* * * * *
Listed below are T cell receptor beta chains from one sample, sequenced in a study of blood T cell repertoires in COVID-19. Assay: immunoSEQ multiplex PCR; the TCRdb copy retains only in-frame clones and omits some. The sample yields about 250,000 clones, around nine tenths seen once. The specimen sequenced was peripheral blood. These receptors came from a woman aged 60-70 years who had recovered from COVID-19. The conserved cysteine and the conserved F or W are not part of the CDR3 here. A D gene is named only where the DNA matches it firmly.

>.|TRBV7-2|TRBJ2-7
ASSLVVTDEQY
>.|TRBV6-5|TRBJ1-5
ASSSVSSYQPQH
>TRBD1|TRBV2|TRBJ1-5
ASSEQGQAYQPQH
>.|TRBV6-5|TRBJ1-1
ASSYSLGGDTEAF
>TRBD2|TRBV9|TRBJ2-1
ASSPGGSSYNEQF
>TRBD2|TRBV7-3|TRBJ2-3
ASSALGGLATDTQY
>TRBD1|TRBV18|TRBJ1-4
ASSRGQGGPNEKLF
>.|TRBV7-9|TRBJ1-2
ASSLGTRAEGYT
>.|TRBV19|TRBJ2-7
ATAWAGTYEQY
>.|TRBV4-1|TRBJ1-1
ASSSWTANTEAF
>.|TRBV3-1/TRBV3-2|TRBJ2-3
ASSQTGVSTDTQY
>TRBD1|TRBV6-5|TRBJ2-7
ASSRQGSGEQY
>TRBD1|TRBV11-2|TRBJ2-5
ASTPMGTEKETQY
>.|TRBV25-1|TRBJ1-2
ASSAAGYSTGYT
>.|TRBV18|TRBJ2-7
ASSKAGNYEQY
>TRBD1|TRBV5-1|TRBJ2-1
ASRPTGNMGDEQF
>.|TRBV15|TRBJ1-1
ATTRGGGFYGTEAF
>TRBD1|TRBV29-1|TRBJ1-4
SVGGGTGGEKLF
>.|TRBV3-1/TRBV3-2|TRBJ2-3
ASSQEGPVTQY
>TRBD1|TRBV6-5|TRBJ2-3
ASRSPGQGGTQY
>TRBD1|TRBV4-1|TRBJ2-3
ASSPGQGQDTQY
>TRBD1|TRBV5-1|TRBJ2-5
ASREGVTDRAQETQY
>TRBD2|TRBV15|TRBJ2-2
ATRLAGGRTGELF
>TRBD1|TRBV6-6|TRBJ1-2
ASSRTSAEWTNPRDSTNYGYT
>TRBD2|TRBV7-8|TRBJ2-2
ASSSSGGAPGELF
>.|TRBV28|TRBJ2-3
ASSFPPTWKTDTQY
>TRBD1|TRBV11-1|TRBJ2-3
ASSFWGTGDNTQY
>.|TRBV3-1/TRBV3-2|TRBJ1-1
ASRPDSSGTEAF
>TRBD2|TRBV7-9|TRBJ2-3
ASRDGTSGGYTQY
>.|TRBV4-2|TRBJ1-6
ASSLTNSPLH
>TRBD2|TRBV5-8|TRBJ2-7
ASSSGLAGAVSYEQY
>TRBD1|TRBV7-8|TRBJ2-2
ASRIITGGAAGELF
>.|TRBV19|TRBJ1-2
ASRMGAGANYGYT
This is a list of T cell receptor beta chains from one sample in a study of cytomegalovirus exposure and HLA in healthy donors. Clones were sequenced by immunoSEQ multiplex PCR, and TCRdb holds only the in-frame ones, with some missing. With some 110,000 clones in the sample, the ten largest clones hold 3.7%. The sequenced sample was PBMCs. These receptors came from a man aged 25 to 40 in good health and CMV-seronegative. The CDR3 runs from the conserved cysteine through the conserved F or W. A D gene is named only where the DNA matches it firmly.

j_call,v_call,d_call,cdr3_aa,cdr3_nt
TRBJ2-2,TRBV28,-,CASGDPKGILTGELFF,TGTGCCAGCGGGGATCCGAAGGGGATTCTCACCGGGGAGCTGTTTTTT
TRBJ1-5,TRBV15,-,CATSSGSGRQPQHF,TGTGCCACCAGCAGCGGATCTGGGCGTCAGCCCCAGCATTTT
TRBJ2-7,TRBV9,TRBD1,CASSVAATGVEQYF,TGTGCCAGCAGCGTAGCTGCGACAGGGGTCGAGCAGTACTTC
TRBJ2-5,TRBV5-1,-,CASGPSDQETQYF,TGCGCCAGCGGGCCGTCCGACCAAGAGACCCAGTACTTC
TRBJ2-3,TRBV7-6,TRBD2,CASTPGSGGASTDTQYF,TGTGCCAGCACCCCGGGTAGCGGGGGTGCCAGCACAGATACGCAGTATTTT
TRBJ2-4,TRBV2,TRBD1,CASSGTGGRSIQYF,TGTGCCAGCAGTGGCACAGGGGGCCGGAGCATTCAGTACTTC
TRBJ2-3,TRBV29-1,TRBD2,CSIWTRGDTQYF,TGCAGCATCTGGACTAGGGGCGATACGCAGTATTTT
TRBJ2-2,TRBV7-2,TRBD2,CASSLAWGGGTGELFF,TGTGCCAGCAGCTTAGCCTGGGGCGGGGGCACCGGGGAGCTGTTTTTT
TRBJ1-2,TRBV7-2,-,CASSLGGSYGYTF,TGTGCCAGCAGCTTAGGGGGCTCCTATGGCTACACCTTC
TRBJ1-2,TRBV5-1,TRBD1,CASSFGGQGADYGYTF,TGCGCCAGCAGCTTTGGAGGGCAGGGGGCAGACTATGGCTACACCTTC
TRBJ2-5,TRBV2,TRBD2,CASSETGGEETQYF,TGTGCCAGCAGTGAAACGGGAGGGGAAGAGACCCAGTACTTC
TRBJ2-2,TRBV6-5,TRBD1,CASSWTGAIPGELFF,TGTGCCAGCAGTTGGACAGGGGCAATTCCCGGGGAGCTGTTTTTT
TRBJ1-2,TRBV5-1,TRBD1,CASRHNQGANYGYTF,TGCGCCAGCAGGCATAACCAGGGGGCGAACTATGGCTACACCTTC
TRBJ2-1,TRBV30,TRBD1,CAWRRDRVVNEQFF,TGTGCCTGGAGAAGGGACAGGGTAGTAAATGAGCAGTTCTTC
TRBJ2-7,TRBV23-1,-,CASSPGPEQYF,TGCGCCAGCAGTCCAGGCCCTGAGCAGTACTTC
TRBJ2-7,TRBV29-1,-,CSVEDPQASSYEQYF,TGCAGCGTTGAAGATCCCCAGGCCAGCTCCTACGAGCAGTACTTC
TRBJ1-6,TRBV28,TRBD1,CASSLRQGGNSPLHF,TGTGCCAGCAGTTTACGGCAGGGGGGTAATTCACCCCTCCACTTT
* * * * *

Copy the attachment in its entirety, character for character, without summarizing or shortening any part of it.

Listed below are T cell receptor beta chains from one sample, sequenced in a study of blood T cell repertoires in COVID-19. Assay: immunoSEQ multiplex PCR; the TCRdb copy retains only in-frame clones and omits some. The sample yields about 250,000 clones, around nine tenths seen once. The specimen sequenced was peripheral blood. These receptors came from a woman aged 60-70 years who had recovered from COVID-19. The conserved cysteine and the conserved F or W are not part of the CDR3 here. A D gene is named only where the DNA matches it firmly.

>.|TRBV7-2|TRBJ2-7
ASSLVVTDEQY
>.|TRBV6-5|TRBJ1-5
ASSSVSSYQPQH
>TRBD1|TRBV2|TRBJ1-5
ASSEQGQAYQPQH
>.|TRBV6-5|TRBJ1-1
ASSYSLGGDTEAF
>TRBD2|TRBV9|TRBJ2-1
ASSPGGSSYNEQF
>TRBD2|TRBV7-3|TRBJ2-3
ASSALGGLATDTQY
>TRBD1|TRBV18|TRBJ1-4
ASSRGQGGPNEKLF
>.|TRBV7-9|TRBJ1-2
ASSLGTRAEGYT
>.|TRBV19|TRBJ2-7
ATAWAGTYEQY
>.|TRBV4-1|TRBJ1-1
ASSSWTANTEAF
>.|TRBV3-1/TRBV3-2|TRBJ2-3
ASSQTGVSTDTQY
>TRBD1|TRBV6-5|TRBJ2-7
ASSRQGSGEQY
>TRBD1|TRBV11-2|TRBJ2-5
ASTPMGTEKETQY
>.|TRBV25-1|TRBJ1-2
ASSAAGYSTGYT
>.|TRBV18|TRBJ2-7
ASSKAGNYEQY
>TRBD1|TRBV5-1|TRBJ2-1
ASRPTGNMGDEQF
>.|TRBV15|TRBJ1-1
ATTRGGGFYGTEAF
>TRBD1|TRBV29-1|TRBJ1-4
SVGGGTGGEKLF
>.|TRBV3-1/TRBV3-2|TRBJ2-3
ASSQEGPVTQY
>TRBD1|TRBV6-5|TRBJ2-3
ASRSPGQGGTQY
>TRBD1|TRBV4-1|TRBJ2-3
ASSPGQGQDTQY
>TRBD1|TRBV5-1|TRBJ2-5
ASREGVTDRAQETQY
>TRBD2|TRBV15|TRBJ2-2
ATRLAGGRTGELF
>TRBD1|TRBV6-6|TRBJ1-2
ASSRTSAEWTNPRDSTNYGYT
>TRBD2|TRBV7-8|TRBJ2-2
ASSSSGGAPGELF
>.|TRBV28|TRBJ2-3
ASSFPPTWKTDTQY
>TRBD1|TRBV11-1|TRBJ2-3
ASSFWGTGDNTQY
>.|TRBV3-1/TRBV3-2|TRBJ1-1
ASRPDSSGTEAF
>TRBD2|TRBV7-9|TRBJ2-3
ASRDGTSGGYTQY
>.|TRBV4-2|TRBJ1-6
ASSLTNSPLH
>TRBD2|TRBV5-8|TRBJ2-7
ASSSGLAGAVSYEQY
>TRBD1|TRBV7-8|TRBJ2-2
ASRIITGGAAGELF
>.|TRBV19|TRBJ1-2
ASRMGAGANYGYT
This is a list of T cell receptor beta chains from one sample in a study of cytomegalovirus exposure and HLA in healthy donors. Clones were sequenced by immunoSEQ multiplex PCR, and TCRdb holds only the in-frame ones, with some missing. With some 110,000 clones in the sample, the ten largest clones hold 3.7%. The sequenced sample was PBMCs. These receptors came from a man aged 25 to 40 in good health and CMV-seronegative. The CDR3 runs from the conserved cysteine through the conserved F or W. A D gene is named only where the DNA matches it firmly.

j_call,v_call,d_call,cdr3_aa,cdr3_nt
TRBJ2-2,TRBV28,-,CASGDPKGILTGELFF,TGTGCCAGCGGGGATCCGAAGGGGATTCTCACCGGGGAGCTGTTTTTT
TRBJ1-5,TRBV15,-,CATSSGSGRQPQHF,TGTGCCACCAGCAGCGGATCTGGGCGTCAGCCCCAGCATTTT
TRBJ2-7,TRBV9,TRBD1,CASSVAATGVEQYF,TGTGCCAGCAGCGTAGCTGCGACAGGGGTCGAGCAGTACTTC
TRBJ2-5,TRBV5-1,-,CASGPSDQETQYF,TGCGCCAGCGGGCCGTCCGACCAAGAGACCCAGTACTTC
TRBJ2-3,TRBV7-6,TRBD2,CASTPGSGGASTDTQYF,TGTGCCAGCACCCCGGGTAGCGGGGGTGCCAGCACAGATACGCAGTATTTT
TRBJ2-4,TRBV2,TRBD1,CASSGTGGRSIQYF,TGTGCCAGCAGTGGCACAGGGGGCCGGAGCATTCAGTACTTC
TRBJ2-3,TRBV29-1,TRBD2,CSIWTRGDTQYF,TGCAGCATCTGGACTAGGGGCGATACGCAGTATTTT
TRBJ2-2,TRBV7-2,TRBD2,CASSLAWGGGTGELFF,TGTGCCAGCAGCTTAGCCTGGGGCGGGGGCACCGGGGAGCTGTTTTTT
TRBJ1-2,TRBV7-2,-,CASSLGGSYGYTF,TGTGCCAGCAGCTTAGGGGGCTCCTATGGCTACACCTTC
TRBJ1-2,TRBV5-1,TRBD1,CASSFGGQGADYGYTF,TGCGCCAGCAGCTTTGGAGGGCAGGGGGCAGACTATGGCTACACCTTC
TRBJ2-5,TRBV2,TRBD2,CASSETGGEETQYF,TGTGCCAGCAGTGAAACGGGAGGGGAAGAGACCCAGTACTTC
TRBJ2-2,TRBV6-5,TRBD1,CASSWTGAIPGELFF,TGTGCCAGCAGTTGGACAGGGGCAATTCCCGGGGAGCTGTTTTTT
TRBJ1-2,TRBV5-1,TRBD1,CASRHNQGANYGYTF,TGCGCCAGCAGGCATAACCAGGGGGCGAACTATGGCTACACCTTC
TRBJ2-1,TRBV30,TRBD1,CAWRRDRVVNEQFF,TGTGCCTGGAGAAGGGACAGGGTAGTAAATGAGCAGTTCTTC
TRBJ2-7,TRBV23-1,-,CASSPGPEQYF,TGCGCCAGCAGTCCAGGCCCTGAGCAGTACTTC
TRBJ2-7,TRBV29-1,-,CSVEDPQASSYEQYF,TGCAGCGTTGAAGATCCCCAGGCCAGCTCCTACGAGCAGTACTTC
TRBJ1-6,TRBV28,TRBD1,CASSLRQGGNSPLHF,TGTGCCAGCAGTTTACGGCAGGGGGGTAATTCACCCCTCCACTTT